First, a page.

Wednesday, August 14, 2019

On Intellectuals and the Nation

On the whole, who has a better opinion of mankind—the intellectuals or the normal people? Is an intellectual less of a barbarian than a man with less or no education? The intellectuals talk about the importance of higher education, but there is little evidence to show that higher education can make a man educated or enable him to develop empathy for mankind. The greatest mistakes in any area are mostly made by the intellectuals who are convinced that they possess a great theory—they ignore the fact that they have very little practical experience.

The intellectuals show a consistent tendency to be fooled by pseudo-scientific theories such as global warming, Ozone depletion, etc. They are masters in the art of turning the urgent problems into taboos and focusing their nation’s attention on all sorts of trivialities and non-problems. When intellectuals take charge, they usually enshrine artists of their own calibre and this leads to a steep downfall in the quality of art. Some of the worst political and economic disasters of the last 100 years have happened in nations where a significant part of the population is educated—and the architects of the disasters are always the intellectuals.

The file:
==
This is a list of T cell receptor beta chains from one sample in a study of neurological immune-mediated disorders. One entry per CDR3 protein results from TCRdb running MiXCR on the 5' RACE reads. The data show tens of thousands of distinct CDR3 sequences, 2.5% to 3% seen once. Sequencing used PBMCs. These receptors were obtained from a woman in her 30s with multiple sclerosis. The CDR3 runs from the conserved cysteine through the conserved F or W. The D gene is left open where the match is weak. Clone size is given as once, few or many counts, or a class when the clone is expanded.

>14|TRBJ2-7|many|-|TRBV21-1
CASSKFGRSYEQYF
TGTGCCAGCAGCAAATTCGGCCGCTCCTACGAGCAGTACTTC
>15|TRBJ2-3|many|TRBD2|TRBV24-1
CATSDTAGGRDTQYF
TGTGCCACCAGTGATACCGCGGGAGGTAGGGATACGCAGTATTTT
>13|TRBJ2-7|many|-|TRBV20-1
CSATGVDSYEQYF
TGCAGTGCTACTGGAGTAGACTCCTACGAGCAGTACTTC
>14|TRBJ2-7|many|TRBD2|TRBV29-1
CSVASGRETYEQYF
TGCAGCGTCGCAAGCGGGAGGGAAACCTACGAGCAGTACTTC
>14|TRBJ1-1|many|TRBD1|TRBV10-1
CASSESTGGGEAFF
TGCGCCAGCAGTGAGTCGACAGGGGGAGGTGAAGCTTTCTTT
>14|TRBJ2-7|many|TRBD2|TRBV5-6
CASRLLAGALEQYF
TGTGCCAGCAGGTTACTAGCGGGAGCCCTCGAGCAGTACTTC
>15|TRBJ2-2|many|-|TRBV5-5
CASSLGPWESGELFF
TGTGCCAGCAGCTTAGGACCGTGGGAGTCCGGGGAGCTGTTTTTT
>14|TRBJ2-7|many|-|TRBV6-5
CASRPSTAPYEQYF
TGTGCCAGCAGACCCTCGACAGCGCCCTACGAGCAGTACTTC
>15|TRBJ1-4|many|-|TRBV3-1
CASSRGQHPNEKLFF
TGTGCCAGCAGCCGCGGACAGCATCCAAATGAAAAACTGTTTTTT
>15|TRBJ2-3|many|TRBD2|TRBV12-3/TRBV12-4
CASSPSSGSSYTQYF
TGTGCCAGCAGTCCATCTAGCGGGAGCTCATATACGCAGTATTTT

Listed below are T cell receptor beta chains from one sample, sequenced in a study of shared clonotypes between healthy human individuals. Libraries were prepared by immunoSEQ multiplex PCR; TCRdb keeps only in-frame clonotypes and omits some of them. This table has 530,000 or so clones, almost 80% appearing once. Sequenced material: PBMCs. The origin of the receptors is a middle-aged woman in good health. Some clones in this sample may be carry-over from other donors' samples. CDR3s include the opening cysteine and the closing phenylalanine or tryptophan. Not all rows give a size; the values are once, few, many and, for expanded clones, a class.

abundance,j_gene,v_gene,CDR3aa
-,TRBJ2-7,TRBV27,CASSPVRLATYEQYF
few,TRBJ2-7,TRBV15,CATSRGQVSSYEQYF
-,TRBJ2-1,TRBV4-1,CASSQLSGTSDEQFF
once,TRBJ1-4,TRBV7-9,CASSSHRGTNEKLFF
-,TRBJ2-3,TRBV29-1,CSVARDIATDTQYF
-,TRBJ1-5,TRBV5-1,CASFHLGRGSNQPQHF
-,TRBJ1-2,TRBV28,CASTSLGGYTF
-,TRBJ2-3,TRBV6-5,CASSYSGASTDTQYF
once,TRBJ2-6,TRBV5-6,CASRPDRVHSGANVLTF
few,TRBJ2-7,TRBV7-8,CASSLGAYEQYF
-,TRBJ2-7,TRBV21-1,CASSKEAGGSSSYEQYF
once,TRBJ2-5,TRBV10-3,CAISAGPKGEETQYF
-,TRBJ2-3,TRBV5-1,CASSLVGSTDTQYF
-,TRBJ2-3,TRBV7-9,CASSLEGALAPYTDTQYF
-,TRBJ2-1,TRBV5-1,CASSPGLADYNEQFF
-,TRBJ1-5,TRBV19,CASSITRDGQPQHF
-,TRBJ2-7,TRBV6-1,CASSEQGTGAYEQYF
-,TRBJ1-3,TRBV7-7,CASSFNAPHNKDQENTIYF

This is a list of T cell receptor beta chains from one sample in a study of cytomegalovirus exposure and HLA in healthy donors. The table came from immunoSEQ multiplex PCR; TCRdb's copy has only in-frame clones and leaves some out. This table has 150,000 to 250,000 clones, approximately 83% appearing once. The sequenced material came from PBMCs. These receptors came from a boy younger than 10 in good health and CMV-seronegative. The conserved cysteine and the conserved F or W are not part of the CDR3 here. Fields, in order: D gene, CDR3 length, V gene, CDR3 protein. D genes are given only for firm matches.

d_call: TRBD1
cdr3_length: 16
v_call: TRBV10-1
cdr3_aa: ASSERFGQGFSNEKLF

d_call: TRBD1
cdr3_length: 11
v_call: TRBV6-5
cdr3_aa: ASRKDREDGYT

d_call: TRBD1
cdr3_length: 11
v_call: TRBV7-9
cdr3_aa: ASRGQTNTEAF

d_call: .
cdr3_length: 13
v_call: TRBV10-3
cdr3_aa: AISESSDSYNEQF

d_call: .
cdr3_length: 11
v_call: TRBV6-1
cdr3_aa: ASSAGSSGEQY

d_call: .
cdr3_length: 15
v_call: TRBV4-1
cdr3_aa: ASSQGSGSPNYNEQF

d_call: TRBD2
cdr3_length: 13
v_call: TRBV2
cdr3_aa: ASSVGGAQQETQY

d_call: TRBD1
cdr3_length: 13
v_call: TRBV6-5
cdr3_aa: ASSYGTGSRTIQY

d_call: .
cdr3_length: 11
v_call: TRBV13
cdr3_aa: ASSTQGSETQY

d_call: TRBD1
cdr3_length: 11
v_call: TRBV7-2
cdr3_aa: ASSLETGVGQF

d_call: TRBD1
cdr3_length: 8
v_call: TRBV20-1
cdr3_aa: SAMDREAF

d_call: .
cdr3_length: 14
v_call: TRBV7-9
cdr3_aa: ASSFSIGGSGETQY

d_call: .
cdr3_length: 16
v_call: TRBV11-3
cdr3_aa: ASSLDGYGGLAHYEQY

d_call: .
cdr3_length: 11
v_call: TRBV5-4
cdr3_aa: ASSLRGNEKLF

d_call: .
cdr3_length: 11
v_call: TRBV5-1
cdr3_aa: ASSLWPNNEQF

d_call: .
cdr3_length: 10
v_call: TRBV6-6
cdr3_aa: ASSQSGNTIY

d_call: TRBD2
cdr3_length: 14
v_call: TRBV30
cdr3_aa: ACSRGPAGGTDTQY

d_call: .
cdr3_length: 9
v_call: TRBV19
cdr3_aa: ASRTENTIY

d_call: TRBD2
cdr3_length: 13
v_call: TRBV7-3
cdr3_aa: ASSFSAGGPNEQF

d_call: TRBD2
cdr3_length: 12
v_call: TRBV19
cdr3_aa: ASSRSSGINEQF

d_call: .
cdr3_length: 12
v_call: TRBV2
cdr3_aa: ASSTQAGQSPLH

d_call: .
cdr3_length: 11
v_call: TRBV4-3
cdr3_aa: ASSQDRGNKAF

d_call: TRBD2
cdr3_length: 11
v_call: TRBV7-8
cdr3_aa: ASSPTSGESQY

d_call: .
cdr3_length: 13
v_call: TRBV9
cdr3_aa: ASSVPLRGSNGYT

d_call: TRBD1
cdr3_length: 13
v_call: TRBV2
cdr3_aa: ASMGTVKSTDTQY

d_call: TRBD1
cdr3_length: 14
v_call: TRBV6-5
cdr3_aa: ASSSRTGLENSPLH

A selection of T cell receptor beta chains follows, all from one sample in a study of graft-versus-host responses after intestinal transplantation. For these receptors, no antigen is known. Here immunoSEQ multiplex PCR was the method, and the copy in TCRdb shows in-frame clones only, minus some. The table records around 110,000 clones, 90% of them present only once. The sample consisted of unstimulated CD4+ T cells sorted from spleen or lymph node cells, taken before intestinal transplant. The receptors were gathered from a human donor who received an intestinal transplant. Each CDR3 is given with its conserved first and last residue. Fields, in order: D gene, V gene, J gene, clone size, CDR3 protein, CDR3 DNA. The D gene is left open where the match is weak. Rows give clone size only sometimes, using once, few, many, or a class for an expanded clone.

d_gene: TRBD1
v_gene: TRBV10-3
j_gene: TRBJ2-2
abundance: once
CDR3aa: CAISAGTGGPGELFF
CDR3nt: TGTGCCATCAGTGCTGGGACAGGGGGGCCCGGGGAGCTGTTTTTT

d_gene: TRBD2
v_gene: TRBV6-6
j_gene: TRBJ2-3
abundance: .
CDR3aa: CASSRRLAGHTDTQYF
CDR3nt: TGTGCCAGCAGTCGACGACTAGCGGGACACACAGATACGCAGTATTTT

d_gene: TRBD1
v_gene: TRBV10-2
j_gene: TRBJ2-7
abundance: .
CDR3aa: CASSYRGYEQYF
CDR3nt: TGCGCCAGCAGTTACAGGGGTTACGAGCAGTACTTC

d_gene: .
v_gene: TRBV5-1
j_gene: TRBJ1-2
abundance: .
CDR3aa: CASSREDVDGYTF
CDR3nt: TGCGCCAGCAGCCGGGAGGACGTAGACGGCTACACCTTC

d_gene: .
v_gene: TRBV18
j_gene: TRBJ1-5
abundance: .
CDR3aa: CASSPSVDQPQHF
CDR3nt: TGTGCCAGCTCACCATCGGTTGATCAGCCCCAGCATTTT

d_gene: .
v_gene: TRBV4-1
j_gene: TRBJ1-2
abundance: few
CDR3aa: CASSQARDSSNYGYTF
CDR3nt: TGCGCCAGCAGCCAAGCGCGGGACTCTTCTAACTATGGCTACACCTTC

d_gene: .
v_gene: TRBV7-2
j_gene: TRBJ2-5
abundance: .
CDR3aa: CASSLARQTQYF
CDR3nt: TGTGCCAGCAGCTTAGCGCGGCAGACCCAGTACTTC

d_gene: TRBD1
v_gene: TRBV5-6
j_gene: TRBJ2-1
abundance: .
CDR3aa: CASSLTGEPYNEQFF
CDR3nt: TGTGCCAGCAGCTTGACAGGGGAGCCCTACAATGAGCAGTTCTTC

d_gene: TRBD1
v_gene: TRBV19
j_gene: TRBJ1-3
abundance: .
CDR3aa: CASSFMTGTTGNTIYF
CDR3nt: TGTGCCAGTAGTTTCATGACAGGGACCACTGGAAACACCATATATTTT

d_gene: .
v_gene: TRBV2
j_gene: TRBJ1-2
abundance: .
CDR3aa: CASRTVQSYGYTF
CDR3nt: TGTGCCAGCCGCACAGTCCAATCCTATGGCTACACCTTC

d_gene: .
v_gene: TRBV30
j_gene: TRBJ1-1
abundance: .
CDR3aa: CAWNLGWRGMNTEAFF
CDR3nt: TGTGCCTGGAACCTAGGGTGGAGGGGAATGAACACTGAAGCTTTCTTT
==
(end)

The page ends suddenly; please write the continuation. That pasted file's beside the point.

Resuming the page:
From the history of Ancient Rome, and other past civilizations, it is possible to draw the inference that higher the number of intellectuals, the weaker a nation becomes culturally and politically.


Anonymous said...

Just finished reading Paul Hollander's From Benito Mussolin to Hugo Chavez, Intellectuals and a century of political hero worship. Your post fits nicely with the ideas relayed there. Love the blog!

Anoop Verma said...

Paul Hollander's From Benito Mussolin to Hugo Chavez is a good book.